Just a few days after announcing a plan to sell their Canadian credit card units, Bank of America has come out with another revenue-oriented move: Layoffs.
Bank of America (NYSE:BAC) has seen it’s share of problems in the past year not only with the financial overhaul, but with faulty mortgage assets. In July the bank reported it’s biggest quarterly loss in history totaling over $8 billion or 90 cents a share.
Bank of America to Layoff 3,500
So far, Bank of America has reported 2,500 job reductions this year and now they have surpassed that number (and then some) with their latest 3,500 job reduction announcement.
Bank of America Chief Executive Brian T. Moynihan sent out a company memo stating that, “There will be about 3,500 reductions in the third quarter. Notifications to the affected individuals have begun, and I expect many of you are involved in helping communicate those notifications. I know it is tough to have to manage through reductions, but we owe it to our customers and our shareholders to remain competitive, efficient and manage our expenses carefully. These reductions are in addition to about 2,500 reductions we have already made, year-to-date.”
Moynihan also mentioned other moves the company is doing to try to “stay competitive” through these tough times. The end of the letter ends on a higher note, of course, stating that customers are saying “positive things” about the bank. He also mentions that a higher net income and rising stock price are sure to follow once they get through the difficult time.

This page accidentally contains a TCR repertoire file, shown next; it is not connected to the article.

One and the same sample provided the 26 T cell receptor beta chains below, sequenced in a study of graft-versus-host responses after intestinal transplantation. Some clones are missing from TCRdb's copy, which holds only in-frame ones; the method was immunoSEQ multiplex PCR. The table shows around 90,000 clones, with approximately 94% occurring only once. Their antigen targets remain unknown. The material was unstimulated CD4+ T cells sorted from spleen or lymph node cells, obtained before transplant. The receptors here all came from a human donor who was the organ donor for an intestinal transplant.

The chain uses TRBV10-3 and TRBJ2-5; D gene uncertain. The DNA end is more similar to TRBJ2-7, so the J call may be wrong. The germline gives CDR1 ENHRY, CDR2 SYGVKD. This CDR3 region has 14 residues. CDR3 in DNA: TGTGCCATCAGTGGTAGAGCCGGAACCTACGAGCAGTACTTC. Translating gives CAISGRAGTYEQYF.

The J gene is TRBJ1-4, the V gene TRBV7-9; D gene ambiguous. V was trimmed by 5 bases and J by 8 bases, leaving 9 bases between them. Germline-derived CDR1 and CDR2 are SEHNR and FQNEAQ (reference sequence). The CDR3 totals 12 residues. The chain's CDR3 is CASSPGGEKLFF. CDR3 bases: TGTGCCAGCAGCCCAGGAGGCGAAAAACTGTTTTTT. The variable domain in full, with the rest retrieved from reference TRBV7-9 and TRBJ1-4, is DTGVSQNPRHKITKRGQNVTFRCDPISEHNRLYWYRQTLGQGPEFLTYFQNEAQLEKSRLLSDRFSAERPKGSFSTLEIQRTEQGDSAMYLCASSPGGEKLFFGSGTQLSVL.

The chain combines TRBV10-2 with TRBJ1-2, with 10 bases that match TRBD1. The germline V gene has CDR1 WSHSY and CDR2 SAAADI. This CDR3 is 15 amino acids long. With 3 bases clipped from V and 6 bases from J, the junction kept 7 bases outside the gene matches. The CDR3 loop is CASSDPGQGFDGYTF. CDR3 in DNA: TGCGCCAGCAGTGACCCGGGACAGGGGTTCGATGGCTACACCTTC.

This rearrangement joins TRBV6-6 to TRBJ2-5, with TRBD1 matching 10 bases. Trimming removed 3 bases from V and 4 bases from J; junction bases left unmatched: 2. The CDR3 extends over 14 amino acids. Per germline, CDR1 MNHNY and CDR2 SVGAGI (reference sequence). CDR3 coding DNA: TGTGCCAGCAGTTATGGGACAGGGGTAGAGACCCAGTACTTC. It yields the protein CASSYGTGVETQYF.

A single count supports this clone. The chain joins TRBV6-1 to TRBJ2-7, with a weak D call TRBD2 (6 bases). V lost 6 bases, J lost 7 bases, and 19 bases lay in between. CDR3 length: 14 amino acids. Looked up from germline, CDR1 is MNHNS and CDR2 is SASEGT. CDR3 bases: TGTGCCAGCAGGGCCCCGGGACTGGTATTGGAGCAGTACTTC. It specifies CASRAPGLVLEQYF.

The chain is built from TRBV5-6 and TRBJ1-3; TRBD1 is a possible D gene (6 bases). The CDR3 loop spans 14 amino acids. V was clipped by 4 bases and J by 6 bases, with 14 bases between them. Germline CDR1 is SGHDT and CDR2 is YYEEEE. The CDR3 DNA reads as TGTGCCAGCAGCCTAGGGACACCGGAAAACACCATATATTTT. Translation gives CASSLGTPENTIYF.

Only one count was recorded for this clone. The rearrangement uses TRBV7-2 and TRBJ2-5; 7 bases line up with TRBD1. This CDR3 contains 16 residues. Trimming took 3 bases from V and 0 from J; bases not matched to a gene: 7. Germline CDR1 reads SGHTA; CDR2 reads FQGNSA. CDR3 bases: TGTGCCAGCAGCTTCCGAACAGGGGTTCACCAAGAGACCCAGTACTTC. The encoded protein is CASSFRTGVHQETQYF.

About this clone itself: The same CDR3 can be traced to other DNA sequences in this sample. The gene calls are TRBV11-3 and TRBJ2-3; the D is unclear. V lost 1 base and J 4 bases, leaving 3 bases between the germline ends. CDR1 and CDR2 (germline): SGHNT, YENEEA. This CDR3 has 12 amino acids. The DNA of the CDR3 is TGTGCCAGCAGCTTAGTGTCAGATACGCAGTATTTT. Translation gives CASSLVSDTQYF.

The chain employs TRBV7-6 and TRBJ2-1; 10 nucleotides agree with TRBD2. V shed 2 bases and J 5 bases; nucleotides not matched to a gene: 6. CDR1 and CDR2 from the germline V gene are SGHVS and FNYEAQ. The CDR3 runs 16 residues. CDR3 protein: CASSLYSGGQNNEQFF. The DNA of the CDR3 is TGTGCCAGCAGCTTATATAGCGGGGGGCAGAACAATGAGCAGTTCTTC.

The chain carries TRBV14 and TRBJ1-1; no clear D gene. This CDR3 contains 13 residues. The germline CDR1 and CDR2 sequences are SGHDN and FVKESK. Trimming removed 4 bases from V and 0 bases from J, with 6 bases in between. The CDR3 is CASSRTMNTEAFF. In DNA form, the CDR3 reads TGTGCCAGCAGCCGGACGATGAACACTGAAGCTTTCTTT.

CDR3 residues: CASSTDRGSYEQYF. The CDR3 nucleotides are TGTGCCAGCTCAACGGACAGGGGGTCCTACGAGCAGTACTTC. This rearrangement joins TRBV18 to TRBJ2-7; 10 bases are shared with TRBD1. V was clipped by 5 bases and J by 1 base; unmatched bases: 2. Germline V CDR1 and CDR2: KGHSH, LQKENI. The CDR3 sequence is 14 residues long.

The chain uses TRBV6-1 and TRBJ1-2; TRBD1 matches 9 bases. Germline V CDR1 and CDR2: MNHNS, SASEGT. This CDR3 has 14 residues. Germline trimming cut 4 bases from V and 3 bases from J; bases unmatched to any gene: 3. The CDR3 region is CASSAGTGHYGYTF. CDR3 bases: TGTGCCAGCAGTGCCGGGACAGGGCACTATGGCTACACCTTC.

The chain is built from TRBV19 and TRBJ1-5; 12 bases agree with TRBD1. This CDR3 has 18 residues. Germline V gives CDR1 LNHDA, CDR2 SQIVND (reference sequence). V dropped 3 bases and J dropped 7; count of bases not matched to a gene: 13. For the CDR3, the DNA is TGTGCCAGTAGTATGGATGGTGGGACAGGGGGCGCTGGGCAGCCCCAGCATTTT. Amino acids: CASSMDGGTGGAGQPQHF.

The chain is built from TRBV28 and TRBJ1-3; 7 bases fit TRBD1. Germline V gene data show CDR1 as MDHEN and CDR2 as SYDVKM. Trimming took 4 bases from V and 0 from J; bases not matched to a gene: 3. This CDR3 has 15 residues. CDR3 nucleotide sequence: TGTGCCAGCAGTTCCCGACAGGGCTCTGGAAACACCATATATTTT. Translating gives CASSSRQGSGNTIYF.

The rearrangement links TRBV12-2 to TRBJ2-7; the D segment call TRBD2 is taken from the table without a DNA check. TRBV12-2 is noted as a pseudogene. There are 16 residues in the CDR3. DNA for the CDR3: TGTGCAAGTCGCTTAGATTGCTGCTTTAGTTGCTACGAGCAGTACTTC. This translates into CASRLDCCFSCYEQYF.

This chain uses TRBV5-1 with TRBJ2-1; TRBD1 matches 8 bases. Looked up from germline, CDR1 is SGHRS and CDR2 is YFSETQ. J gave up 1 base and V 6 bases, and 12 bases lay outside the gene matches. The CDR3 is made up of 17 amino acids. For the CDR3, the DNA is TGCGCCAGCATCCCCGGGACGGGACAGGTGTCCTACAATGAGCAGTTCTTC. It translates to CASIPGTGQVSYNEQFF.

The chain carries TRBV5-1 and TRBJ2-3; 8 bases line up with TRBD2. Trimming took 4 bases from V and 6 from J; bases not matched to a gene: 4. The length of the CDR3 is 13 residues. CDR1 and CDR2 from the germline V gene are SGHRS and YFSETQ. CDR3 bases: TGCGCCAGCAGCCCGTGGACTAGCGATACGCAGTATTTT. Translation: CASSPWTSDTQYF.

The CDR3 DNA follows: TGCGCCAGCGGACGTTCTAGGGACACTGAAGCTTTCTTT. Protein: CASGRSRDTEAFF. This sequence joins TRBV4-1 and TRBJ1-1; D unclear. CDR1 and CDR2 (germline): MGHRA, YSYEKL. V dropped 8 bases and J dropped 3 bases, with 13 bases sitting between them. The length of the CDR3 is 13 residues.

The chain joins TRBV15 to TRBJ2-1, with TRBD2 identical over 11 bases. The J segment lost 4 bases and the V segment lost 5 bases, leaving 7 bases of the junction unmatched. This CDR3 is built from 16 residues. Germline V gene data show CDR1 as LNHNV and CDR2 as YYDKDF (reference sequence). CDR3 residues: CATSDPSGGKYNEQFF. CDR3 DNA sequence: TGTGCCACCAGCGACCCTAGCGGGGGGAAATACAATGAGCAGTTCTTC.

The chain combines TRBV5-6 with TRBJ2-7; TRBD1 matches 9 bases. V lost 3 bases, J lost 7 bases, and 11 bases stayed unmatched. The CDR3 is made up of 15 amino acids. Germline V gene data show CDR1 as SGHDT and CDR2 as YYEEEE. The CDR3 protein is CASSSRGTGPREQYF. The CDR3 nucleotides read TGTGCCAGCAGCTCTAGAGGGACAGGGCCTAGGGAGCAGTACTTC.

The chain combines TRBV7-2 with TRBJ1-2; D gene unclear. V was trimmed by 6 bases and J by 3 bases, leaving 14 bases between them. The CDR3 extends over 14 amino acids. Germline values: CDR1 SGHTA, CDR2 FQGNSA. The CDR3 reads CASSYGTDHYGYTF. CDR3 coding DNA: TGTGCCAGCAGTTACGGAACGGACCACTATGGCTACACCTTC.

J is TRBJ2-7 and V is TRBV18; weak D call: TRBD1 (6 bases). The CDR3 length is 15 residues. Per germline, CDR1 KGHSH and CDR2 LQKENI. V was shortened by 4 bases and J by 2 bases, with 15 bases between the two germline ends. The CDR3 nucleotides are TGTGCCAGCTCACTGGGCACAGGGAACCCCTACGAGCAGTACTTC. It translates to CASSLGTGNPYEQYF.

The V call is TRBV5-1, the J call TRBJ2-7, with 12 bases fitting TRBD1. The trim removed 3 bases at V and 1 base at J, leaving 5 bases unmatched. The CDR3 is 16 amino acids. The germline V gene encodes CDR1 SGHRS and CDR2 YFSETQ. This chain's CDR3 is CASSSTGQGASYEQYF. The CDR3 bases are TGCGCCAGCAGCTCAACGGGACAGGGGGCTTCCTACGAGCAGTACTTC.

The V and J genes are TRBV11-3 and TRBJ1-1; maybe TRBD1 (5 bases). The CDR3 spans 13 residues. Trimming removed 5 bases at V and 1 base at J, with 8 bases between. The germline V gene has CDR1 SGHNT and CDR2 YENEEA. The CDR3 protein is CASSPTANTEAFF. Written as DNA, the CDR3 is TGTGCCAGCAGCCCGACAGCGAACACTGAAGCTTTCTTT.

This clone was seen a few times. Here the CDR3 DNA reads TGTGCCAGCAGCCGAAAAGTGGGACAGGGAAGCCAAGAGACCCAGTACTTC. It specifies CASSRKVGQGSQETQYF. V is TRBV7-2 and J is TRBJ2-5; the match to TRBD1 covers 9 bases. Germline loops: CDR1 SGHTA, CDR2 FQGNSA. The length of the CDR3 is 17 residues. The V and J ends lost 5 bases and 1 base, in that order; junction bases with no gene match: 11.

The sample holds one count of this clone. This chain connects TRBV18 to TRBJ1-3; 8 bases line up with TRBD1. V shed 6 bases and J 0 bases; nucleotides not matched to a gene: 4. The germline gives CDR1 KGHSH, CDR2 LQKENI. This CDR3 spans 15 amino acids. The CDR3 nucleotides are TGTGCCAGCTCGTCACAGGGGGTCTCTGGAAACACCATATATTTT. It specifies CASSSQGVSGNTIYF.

We have a feeling that these words of encouragement will not do much to lift the spirits of those laid off.
Mortgage Unit Causes Trouble
The mortgage unit contributed to these losses with a nearly $13 billion increase in loss from the previous year. Bank of America is currently under pressure to raise at least $50 billion to conform to rules established by the Basel Committee on Banking Supervision. The rules ask that Bank of America’s ratio of capital to risk-weighted assets has to be 9.5 percent.
Clearly, this has put the bank in a tight spot as they start to make changes that are displeasing to many. On top of their continuous layoffs, the bank has also sold their Canadian credit card division to TD (NYSE:TD) bank for an estimated total of $8.6 billion.